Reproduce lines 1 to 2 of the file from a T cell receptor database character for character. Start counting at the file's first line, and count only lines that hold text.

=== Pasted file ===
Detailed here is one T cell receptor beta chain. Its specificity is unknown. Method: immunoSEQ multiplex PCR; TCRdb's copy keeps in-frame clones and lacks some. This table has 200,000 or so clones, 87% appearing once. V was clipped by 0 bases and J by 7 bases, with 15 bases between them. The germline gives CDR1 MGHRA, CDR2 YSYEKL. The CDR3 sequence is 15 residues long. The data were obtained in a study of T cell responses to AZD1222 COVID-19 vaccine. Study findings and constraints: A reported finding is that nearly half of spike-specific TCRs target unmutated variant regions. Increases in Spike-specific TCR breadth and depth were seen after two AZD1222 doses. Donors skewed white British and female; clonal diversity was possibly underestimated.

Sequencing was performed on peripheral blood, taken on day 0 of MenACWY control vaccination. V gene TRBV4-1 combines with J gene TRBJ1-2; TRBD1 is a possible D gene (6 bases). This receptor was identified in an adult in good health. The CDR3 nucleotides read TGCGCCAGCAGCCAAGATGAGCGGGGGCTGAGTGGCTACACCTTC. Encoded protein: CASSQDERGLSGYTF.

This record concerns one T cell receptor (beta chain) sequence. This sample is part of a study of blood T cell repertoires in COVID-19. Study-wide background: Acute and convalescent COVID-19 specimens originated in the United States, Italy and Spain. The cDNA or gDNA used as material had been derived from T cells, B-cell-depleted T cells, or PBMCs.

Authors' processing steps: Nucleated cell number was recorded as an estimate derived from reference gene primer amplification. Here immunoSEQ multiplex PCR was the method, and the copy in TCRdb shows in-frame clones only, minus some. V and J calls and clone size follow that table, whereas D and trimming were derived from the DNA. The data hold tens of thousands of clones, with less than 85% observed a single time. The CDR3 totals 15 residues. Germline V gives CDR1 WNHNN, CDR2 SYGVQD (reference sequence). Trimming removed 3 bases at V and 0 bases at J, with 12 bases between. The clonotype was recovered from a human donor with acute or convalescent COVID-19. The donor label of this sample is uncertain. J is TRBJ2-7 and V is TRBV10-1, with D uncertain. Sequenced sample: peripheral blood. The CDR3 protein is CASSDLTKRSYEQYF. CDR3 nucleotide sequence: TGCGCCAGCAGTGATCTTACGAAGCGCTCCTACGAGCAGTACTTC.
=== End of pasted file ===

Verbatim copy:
Detailed here is one T cell receptor beta chain. Its specificity is unknown. Method: immunoSEQ multiplex PCR; TCRdb's copy keeps in-frame clones and lacks some. This table has 200,000 or so clones, 87% appearing once. V was clipped by 0 bases and J by 7 bases, with 15 bases between them. The germline gives CDR1 MGHRA, CDR2 YSYEKL. The CDR3 sequence is 15 residues long. The data were obtained in a study of T cell responses to AZD1222 COVID-19 vaccine. Study findings and constraints: A reported finding is that nearly half of spike-specific TCRs target unmutated variant regions. Increases in Spike-specific TCR breadth and depth were seen after two AZD1222 doses. Donors skewed white British and female; clonal diversity was possibly underestimated.

Sequencing was performed on peripheral blood, taken on day 0 of MenACWY control vaccination. V gene TRBV4-1 combines with J gene TRBJ1-2; TRBD1 is a possible D gene (6 bases). This receptor was identified in an adult in good health. The CDR3 nucleotides read TGCGCCAGCAGCCAAGATGAGCGGGGGCTGAGTGGCTACACCTTC. Encoded protein: CASSQDERGLSGYTF.